I have done a large number of SQL server implementations in recent years, both in on-prem datacenter and in Azure (IaaS). Now that SQL 2022 is available, I’ve taken a look at the differences compared to previous versions. Installing on Windows Server Core edition is also supported, so I take that scenario as a starting point.
As a basis, it is of course important that an Active Directory environment is available. In my demo environment I ran a domain controller in Azure based on Windows Server 2022 Azure Edition. This server provides the other servers with DNS. The domain is called ‘demo.lab’.
Azure Spot VM is an Azure feature that allows you to take advantage of the unused capacity of the underlaying platform. If an host has some capacity compute left, these ‘spots’ will be filled with you Spot enabled virtual machines. When enabling this feature, you receive a discount up to 90 percent of the normal pricing in some cases.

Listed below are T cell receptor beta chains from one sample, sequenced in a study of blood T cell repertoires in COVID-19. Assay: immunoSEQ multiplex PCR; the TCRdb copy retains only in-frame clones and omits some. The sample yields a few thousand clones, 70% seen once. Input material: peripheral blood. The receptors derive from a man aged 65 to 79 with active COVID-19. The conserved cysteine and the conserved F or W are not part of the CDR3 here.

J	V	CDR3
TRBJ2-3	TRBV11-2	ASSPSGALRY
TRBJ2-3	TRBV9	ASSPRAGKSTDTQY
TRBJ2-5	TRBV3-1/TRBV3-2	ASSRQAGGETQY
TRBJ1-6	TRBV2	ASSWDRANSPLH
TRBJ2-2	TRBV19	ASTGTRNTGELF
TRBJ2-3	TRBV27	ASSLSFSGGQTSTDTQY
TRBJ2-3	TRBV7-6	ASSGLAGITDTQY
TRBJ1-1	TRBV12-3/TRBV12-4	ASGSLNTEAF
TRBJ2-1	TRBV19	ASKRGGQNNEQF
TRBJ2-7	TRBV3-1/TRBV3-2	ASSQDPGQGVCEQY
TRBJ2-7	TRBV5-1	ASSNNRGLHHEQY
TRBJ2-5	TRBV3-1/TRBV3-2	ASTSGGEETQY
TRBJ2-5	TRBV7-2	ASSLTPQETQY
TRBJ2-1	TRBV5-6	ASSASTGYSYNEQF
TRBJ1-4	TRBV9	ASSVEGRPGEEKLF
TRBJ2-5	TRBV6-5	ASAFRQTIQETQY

Only pricing and eviction are the differences between Spot enabled virtual machines and the regular virtual machines. The compute, networking, storage, etc are exactly the same. The virtual machine can be attached to a virtual network or a load balancing solution, such as a internal/external load balancer. Also, the management capabilities are exactly the same and are done though the Azure Portal or with Infrastructure as Code (IaC) like Bicep, ARM, Powershell or Terraform.